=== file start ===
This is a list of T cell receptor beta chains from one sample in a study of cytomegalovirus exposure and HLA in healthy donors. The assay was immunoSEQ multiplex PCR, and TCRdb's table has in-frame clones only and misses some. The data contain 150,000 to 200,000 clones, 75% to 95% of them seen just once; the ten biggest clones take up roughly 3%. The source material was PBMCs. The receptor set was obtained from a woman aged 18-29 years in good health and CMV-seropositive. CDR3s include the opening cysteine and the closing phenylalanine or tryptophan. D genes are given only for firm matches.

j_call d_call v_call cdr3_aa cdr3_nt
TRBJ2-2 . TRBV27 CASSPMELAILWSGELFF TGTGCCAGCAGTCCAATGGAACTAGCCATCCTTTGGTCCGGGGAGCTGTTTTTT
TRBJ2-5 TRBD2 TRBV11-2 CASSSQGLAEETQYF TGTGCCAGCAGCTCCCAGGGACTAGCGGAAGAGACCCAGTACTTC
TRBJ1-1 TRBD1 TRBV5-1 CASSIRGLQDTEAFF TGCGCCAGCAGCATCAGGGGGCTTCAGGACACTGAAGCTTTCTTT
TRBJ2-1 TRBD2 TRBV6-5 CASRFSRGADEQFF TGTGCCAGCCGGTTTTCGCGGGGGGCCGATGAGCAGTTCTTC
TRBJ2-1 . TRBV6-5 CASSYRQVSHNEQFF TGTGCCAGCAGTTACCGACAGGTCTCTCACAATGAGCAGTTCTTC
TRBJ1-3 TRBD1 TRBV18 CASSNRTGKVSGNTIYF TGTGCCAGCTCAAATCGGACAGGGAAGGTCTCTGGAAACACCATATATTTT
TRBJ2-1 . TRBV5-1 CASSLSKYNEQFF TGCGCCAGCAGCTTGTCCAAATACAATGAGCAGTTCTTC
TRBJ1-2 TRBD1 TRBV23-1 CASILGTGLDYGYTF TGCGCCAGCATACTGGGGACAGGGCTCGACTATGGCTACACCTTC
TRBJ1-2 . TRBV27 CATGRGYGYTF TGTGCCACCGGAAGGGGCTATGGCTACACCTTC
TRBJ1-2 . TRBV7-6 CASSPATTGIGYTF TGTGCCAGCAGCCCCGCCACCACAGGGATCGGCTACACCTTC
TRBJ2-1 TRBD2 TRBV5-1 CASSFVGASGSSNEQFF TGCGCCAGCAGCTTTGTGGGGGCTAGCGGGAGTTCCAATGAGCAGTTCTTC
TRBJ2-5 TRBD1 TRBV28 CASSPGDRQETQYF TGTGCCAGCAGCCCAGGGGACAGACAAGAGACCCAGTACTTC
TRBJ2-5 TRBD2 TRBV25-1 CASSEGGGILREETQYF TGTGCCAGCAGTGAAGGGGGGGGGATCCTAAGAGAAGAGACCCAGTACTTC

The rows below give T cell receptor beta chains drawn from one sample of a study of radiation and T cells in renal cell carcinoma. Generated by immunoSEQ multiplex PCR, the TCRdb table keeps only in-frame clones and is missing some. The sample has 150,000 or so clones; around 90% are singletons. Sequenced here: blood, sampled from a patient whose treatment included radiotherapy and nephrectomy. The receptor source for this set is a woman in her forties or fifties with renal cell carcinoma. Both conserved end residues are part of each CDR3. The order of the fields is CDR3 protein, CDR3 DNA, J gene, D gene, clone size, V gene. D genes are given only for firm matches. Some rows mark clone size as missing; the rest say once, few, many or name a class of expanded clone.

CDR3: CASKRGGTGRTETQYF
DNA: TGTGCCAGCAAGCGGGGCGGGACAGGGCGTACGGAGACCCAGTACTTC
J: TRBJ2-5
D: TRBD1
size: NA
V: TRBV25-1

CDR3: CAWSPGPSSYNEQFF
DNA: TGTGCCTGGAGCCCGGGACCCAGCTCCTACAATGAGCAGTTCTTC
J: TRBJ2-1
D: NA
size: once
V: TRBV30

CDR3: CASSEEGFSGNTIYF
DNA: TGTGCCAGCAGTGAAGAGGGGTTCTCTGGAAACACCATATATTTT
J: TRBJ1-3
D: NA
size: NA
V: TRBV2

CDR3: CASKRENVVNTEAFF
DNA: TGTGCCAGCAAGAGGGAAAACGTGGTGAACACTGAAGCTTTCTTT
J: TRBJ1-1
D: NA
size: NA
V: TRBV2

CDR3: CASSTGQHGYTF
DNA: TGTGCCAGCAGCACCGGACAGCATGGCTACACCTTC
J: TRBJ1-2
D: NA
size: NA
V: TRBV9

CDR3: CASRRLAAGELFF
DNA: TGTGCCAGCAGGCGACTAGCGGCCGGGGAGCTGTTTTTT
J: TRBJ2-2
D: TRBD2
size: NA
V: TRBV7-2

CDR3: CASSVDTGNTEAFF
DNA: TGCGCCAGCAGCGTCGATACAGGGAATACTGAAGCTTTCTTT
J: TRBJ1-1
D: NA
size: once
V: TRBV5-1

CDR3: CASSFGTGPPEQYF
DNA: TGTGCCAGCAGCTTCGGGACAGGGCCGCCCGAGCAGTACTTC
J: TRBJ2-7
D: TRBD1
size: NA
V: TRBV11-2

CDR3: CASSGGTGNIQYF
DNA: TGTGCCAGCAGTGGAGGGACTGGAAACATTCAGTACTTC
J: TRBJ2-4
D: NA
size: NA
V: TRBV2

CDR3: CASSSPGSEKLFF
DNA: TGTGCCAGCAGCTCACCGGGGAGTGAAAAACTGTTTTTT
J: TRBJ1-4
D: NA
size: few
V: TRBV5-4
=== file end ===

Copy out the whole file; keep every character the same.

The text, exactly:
This is a list of T cell receptor beta chains from one sample in a study of cytomegalovirus exposure and HLA in healthy donors. The assay was immunoSEQ multiplex PCR, and TCRdb's table has in-frame clones only and misses some. The data contain 150,000 to 200,000 clones, 75% to 95% of them seen just once; the ten biggest clones take up roughly 3%. The source material was PBMCs. The receptor set was obtained from a woman aged 18-29 years in good health and CMV-seropositive. CDR3s include the opening cysteine and the closing phenylalanine or tryptophan. D genes are given only for firm matches.

j_call d_call v_call cdr3_aa cdr3_nt
TRBJ2-2 . TRBV27 CASSPMELAILWSGELFF TGTGCCAGCAGTCCAATGGAACTAGCCATCCTTTGGTCCGGGGAGCTGTTTTTT
TRBJ2-5 TRBD2 TRBV11-2 CASSSQGLAEETQYF TGTGCCAGCAGCTCCCAGGGACTAGCGGAAGAGACCCAGTACTTC
TRBJ1-1 TRBD1 TRBV5-1 CASSIRGLQDTEAFF TGCGCCAGCAGCATCAGGGGGCTTCAGGACACTGAAGCTTTCTTT
TRBJ2-1 TRBD2 TRBV6-5 CASRFSRGADEQFF TGTGCCAGCCGGTTTTCGCGGGGGGCCGATGAGCAGTTCTTC
TRBJ2-1 . TRBV6-5 CASSYRQVSHNEQFF TGTGCCAGCAGTTACCGACAGGTCTCTCACAATGAGCAGTTCTTC
TRBJ1-3 TRBD1 TRBV18 CASSNRTGKVSGNTIYF TGTGCCAGCTCAAATCGGACAGGGAAGGTCTCTGGAAACACCATATATTTT
TRBJ2-1 . TRBV5-1 CASSLSKYNEQFF TGCGCCAGCAGCTTGTCCAAATACAATGAGCAGTTCTTC
TRBJ1-2 TRBD1 TRBV23-1 CASILGTGLDYGYTF TGCGCCAGCATACTGGGGACAGGGCTCGACTATGGCTACACCTTC
TRBJ1-2 . TRBV27 CATGRGYGYTF TGTGCCACCGGAAGGGGCTATGGCTACACCTTC
TRBJ1-2 . TRBV7-6 CASSPATTGIGYTF TGTGCCAGCAGCCCCGCCACCACAGGGATCGGCTACACCTTC
TRBJ2-1 TRBD2 TRBV5-1 CASSFVGASGSSNEQFF TGCGCCAGCAGCTTTGTGGGGGCTAGCGGGAGTTCCAATGAGCAGTTCTTC
TRBJ2-5 TRBD1 TRBV28 CASSPGDRQETQYF TGTGCCAGCAGCCCAGGGGACAGACAAGAGACCCAGTACTTC
TRBJ2-5 TRBD2 TRBV25-1 CASSEGGGILREETQYF TGTGCCAGCAGTGAAGGGGGGGGGATCCTAAGAGAAGAGACCCAGTACTTC

The rows below give T cell receptor beta chains drawn from one sample of a study of radiation and T cells in renal cell carcinoma. Generated by immunoSEQ multiplex PCR, the TCRdb table keeps only in-frame clones and is missing some. The sample has 150,000 or so clones; around 90% are singletons. Sequenced here: blood, sampled from a patient whose treatment included radiotherapy and nephrectomy. The receptor source for this set is a woman in her forties or fifties with renal cell carcinoma. Both conserved end residues are part of each CDR3. The order of the fields is CDR3 protein, CDR3 DNA, J gene, D gene, clone size, V gene. D genes are given only for firm matches. Some rows mark clone size as missing; the rest say once, few, many or name a class of expanded clone.

CDR3: CASKRGGTGRTETQYF
DNA: TGTGCCAGCAAGCGGGGCGGGACAGGGCGTACGGAGACCCAGTACTTC
J: TRBJ2-5
D: TRBD1
size: NA
V: TRBV25-1

CDR3: CAWSPGPSSYNEQFF
DNA: TGTGCCTGGAGCCCGGGACCCAGCTCCTACAATGAGCAGTTCTTC
J: TRBJ2-1
D: NA
size: once
V: TRBV30

CDR3: CASSEEGFSGNTIYF
DNA: TGTGCCAGCAGTGAAGAGGGGTTCTCTGGAAACACCATATATTTT
J: TRBJ1-3
D: NA
size: NA
V: TRBV2

CDR3: CASKRENVVNTEAFF
DNA: TGTGCCAGCAAGAGGGAAAACGTGGTGAACACTGAAGCTTTCTTT
J: TRBJ1-1
D: NA
size: NA
V: TRBV2

CDR3: CASSTGQHGYTF
DNA: TGTGCCAGCAGCACCGGACAGCATGGCTACACCTTC
J: TRBJ1-2
D: NA
size: NA
V: TRBV9

CDR3: CASRRLAAGELFF
DNA: TGTGCCAGCAGGCGACTAGCGGCCGGGGAGCTGTTTTTT
J: TRBJ2-2
D: TRBD2
size: NA
V: TRBV7-2

CDR3: CASSVDTGNTEAFF
DNA: TGCGCCAGCAGCGTCGATACAGGGAATACTGAAGCTTTCTTT
J: TRBJ1-1
D: NA
size: once
V: TRBV5-1

CDR3: CASSFGTGPPEQYF
DNA: TGTGCCAGCAGCTTCGGGACAGGGCCGCCCGAGCAGTACTTC
J: TRBJ2-7
D: TRBD1
size: NA
V: TRBV11-2

CDR3: CASSGGTGNIQYF
DNA: TGTGCCAGCAGTGGAGGGACTGGAAACATTCAGTACTTC
J: TRBJ2-4
D: NA
size: NA
V: TRBV2

CDR3: CASSSPGSEKLFF
DNA: TGTGCCAGCAGCTCACCGGGGAGTGAAAAACTGTTTTTT
J: TRBJ1-4
D: NA
size: few
V: TRBV5-4